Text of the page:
Hail Damage Claims And Removal To Federal Court

Fort Worth insurance lawyers handling hail damage claims need to read this U.S. District Court, Northern District, Dallas Division ruling. It is styled, Angela Glidewell v. Safeco Insurance Company of Indiana, et al.
This case arises from the alleged mishandling of Glidewell’s insurance claim for damage to her home caused by a hailstorm. The case was filed in County Court, then removed to Federal Court based on Safeco’s allegation that Glidewell improperly joined the adjuster, Davis, to defeat diversity jurisdiction.
Glidewell alleges that Davis improperly adjusted the claim on the damaged property by conducting a “substandard investigation and inspection.” Davis allegedly failed to report all of the damage he observed during the inspection and “undervalued the damages.” Glidewell further alleges that Davis’s misrepresentations led Safeco to underpay on the insurance claim. In sum, Glidewell asserts that “Safeco and Davis performed an outcome-oriented investigation, . . . resulting in a biased, unfair, and inequitable evaluation” of Glidewell’s property losses.
28 U.S.C. Section 1441(a) permits the removal of “any civil action brought in a State court of which the district courts of the United States have original jurisdiction.” The statute allows a defendant to “remove a state court action to federal court only if the action could have originally been filed in federal court.” However, the removal statute must be strictly construed because “removal jurisdiction raises significant federalism concerns.” Therefore, “any doubts concerning removal must be resolved against removal and in favor of remanding the case back to state court.”
There are two principal bases upon which a district court may exercise removal jurisdiction: the existence of a federal question, and complete diversity of citizenship among the parties. Here, the removing defendants have alleged only diversity of citizenship as a basis for this court’s jurisdiction. The court can properly exercise jurisdiction on the basis of diversity of citizenship after removal only if three requirements are met: (1) the parties are of completely diverse citizenship, (2) none of the properly joined defendants is a citizen of the state in which the case is brought, and (3) the case involves an amount in controversy of more than $75,000. In this case, both Glidewell and Davis are citizens of Texas.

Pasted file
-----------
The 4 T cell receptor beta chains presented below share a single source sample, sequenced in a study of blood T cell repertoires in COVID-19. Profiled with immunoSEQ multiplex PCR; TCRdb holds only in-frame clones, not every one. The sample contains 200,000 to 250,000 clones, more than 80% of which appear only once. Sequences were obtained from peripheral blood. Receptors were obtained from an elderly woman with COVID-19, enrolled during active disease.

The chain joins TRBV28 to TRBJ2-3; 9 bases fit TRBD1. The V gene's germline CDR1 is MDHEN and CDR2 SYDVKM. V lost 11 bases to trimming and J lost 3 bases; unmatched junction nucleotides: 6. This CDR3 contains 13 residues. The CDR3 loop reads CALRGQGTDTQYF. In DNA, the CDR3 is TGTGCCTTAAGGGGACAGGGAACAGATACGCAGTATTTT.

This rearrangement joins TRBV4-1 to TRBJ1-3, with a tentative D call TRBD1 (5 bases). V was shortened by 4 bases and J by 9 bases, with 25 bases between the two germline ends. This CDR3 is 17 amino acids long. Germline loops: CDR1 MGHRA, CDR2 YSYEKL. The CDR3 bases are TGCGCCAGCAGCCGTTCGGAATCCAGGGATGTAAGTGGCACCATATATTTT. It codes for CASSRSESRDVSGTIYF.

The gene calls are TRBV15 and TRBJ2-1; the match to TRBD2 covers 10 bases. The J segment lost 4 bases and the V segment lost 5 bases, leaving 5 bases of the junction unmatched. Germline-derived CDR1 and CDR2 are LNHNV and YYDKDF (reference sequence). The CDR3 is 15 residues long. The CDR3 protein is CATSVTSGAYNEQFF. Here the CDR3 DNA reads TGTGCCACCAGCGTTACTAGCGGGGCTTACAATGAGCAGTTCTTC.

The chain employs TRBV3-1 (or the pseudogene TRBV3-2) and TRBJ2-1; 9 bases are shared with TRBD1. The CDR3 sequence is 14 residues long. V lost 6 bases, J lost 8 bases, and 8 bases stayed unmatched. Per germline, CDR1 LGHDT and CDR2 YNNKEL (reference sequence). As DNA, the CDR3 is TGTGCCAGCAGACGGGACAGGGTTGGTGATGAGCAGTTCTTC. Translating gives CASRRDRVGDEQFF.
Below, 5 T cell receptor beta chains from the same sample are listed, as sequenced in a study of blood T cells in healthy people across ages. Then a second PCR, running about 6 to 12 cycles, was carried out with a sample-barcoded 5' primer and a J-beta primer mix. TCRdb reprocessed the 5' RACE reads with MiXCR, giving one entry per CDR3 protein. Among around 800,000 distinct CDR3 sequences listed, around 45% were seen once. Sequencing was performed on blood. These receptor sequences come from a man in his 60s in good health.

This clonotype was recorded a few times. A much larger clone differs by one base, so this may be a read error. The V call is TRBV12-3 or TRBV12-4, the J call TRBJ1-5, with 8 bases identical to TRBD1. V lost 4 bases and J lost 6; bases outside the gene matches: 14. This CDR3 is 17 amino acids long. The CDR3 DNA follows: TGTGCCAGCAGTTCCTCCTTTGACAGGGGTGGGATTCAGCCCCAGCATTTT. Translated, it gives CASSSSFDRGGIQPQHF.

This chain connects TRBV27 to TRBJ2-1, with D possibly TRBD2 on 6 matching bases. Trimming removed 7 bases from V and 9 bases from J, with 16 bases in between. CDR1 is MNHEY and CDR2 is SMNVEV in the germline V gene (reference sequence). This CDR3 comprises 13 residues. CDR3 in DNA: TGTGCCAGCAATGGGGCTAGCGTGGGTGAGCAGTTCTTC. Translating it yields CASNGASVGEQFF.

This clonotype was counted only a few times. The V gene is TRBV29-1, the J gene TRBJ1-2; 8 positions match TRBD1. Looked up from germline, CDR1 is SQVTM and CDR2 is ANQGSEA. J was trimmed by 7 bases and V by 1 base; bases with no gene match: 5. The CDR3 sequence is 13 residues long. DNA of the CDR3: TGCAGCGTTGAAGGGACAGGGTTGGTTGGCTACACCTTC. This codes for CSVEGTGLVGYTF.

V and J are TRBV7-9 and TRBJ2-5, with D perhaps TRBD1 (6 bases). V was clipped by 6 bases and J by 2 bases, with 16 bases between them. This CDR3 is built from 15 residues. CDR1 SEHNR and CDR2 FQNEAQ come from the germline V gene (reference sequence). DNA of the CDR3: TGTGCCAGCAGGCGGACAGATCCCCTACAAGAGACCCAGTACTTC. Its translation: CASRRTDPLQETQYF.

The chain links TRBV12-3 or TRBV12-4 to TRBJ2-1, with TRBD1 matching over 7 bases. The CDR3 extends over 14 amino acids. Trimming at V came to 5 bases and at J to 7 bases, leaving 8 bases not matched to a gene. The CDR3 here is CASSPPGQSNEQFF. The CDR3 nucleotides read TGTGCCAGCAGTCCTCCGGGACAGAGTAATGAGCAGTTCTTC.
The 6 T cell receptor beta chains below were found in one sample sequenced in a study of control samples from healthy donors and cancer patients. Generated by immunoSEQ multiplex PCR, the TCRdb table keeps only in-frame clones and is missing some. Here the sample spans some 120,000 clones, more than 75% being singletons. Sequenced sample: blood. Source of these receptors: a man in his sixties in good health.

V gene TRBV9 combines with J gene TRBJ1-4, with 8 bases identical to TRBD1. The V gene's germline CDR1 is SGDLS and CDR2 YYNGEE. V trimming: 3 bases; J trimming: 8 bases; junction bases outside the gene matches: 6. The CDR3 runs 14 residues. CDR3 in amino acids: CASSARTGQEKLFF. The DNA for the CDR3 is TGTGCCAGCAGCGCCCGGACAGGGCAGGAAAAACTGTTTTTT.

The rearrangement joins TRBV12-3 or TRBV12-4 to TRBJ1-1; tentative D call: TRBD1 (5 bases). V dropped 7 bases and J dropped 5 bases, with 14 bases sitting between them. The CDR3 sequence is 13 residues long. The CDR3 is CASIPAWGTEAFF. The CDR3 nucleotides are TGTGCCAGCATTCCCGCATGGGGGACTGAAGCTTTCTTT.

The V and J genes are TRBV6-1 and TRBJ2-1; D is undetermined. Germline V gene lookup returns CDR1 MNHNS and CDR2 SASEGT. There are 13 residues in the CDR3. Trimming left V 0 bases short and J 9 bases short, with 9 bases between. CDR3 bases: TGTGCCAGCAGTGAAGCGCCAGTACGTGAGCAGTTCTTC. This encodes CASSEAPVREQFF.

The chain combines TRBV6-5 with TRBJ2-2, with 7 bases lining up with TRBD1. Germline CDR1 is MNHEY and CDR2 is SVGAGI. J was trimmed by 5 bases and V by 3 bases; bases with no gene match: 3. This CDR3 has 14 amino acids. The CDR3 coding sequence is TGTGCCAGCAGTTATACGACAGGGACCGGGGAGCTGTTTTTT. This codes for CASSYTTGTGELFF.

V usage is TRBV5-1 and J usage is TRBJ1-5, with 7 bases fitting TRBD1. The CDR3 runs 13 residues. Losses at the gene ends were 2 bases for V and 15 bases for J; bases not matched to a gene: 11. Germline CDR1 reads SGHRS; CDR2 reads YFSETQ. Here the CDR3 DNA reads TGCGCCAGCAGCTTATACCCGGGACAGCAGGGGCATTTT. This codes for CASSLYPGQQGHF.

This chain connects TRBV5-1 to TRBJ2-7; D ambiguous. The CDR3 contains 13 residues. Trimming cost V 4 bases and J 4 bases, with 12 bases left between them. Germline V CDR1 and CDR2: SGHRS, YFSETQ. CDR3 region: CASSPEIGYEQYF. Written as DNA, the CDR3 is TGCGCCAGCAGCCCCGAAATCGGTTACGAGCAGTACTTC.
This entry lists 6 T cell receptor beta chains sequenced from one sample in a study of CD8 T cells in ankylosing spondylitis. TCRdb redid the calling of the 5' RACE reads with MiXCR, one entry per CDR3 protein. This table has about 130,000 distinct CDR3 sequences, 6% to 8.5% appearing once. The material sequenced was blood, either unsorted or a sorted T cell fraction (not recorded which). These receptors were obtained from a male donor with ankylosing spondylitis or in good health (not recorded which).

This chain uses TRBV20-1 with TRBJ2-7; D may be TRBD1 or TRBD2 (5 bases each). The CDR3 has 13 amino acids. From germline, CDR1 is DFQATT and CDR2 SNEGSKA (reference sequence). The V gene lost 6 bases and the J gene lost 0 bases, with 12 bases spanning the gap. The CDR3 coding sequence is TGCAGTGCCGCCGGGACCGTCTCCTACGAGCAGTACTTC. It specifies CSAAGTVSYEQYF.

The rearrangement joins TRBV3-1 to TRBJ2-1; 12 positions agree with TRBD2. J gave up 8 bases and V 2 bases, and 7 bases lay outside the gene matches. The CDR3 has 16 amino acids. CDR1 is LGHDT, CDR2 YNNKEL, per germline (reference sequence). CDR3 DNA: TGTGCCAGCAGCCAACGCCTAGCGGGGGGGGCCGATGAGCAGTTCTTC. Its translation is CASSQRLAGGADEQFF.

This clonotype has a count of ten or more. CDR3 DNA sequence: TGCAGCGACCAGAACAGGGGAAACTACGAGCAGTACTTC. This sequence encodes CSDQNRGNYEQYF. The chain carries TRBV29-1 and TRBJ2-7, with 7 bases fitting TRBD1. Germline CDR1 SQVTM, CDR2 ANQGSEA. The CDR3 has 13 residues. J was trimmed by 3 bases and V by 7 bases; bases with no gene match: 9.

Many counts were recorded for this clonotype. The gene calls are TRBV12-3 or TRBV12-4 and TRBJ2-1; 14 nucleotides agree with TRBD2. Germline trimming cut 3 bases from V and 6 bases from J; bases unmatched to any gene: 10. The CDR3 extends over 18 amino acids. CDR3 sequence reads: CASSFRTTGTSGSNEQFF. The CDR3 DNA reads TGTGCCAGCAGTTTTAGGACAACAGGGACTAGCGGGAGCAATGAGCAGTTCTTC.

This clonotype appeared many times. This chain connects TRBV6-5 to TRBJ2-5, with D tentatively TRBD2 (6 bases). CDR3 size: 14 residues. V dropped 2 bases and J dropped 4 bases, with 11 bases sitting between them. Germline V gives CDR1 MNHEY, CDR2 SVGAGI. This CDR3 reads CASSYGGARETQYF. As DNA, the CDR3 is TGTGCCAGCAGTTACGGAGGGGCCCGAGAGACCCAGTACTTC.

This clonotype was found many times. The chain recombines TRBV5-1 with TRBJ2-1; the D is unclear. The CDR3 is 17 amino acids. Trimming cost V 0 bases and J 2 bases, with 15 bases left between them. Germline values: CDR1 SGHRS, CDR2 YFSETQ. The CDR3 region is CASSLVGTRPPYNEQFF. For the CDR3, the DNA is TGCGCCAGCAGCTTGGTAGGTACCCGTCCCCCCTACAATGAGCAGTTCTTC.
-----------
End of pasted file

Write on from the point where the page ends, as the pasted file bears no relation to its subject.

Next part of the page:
Even if a defendant has the same citizenship as the plaintiff, a federal court can still exercise removal jurisdiction over an action if the court finds that the plaintiff improperly joined the non-diverse defendant. The Fifth Circuit has recognized two grounds on which a court can find that a defendant was improperly joined:
(1) actual fraud in the pleading of jurisdictional facts, or (2) inability of the plaintiff to establish a cause of action against the non-diverse party in state court.
Only the latter ground is at issue here. To satisfy the second ground for improper joinder, the defendants must demonstrate that “there is no possibility of recovery by the plaintiff against an in-state defendant, which stated differently means that there is no reasonable basis for the district court to predict that the plaintiff might be able to recover against an in-state defendant.”
The party seeking removal bears the heavy burden of proving that joinder was improper. This burden requires the trial court to resolve all “contested issues of material fact, and any ambiguity or uncertainty in the controlling state law” in the plaintiff’s favor. The court can only deny the plaintiff’s motion for remand if, as a matter of law, there is absolutely no possibility that the plaintiff can state a valid claim against the non- diverse defendant in state court.
Glidewell contends that Davis violated various sections of Chapter 541 of the Texas Insurance Code and the Deceptive Trade Practices Act. Texas law recognizes suits against insurance adjusters in their individual capacities under the Texas Insurance Code, Section 541.002(2).
Because Texas law recognizes claims against adjusters like Davis in their individual capacities, the relevant inquiry is whether Glidewell has properly stated a claim against Davis for his conduct as an individual adjuster. In making this determination, the question before the court is whether “there is no reasonable basis for the district court to predict that the plaintiff might be able to recover against” Davis. If the court finds a reasonable basis to predict she can potentially recover on any of these causes of action, the court must remand the entire case.
The court found that Glidewell pleaded a potentially valid claim for relief against Davis under the Texas Insurance Code. Glidewell’s petition identifies Davis as the insurance adjuster and specifically alleges that he violated Section 541.060 (a)(1) by “misrepresenting to Plaintiff a material fact or policy provision relating to coverage at issue.” Thus, the case was remanded back to the County Court.